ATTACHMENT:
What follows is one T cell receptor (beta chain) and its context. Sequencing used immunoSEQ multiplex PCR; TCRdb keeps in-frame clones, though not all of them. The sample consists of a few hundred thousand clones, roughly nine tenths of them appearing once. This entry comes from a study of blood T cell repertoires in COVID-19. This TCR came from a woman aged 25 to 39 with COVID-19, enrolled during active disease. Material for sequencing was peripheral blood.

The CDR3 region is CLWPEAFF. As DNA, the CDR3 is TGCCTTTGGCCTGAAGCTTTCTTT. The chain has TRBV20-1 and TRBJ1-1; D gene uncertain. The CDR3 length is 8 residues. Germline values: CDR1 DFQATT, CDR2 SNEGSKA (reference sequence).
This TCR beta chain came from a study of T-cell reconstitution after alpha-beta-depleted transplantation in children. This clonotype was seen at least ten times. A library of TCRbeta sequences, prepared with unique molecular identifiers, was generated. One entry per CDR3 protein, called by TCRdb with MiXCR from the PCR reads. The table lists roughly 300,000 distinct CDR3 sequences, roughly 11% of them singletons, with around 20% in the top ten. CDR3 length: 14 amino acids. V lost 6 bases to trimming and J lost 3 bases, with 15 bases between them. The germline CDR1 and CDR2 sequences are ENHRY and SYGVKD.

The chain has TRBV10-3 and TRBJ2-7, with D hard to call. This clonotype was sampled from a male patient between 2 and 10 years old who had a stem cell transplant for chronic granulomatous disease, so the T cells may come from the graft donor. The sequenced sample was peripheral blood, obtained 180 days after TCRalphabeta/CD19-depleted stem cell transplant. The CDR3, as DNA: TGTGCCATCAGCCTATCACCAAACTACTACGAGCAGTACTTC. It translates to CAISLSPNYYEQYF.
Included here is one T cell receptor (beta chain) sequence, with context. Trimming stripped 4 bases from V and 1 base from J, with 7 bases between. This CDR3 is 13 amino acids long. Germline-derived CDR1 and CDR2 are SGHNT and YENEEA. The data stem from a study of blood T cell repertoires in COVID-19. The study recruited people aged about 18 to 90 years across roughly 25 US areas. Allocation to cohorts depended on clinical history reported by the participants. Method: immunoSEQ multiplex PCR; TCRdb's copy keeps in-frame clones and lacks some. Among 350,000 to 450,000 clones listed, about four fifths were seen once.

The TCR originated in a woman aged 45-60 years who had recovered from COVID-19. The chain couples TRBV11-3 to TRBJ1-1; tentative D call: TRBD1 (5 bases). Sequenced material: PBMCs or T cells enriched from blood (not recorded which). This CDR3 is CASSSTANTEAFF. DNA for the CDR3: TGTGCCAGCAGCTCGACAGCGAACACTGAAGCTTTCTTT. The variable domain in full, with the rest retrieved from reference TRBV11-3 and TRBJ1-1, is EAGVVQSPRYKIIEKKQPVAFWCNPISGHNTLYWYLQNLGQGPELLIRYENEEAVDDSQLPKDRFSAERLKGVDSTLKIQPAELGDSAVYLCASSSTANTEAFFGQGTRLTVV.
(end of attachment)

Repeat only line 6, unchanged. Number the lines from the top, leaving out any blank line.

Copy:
The TCR originated in a woman aged 45-60 years who had recovered from COVID-19. The chain couples TRBV11-3 to TRBJ1-1; tentative D call: TRBD1 (5 bases). Sequenced material: PBMCs or T cells enriched from blood (not recorded which). This CDR3 is CASSSTANTEAFF. DNA for the CDR3: TGTGCCAGCAGCTCGACAGCGAACACTGAAGCTTTCTTT. The variable domain in full, with the rest retrieved from reference TRBV11-3 and TRBJ1-1, is EAGVVQSPRYKIIEKKQPVAFWCNPISGHNTLYWYLQNLGQGPELLIRYENEEAVDDSQLPKDRFSAERLKGVDSTLKIQPAELGDSAVYLCASSSTANTEAFFGQGTRLTVV.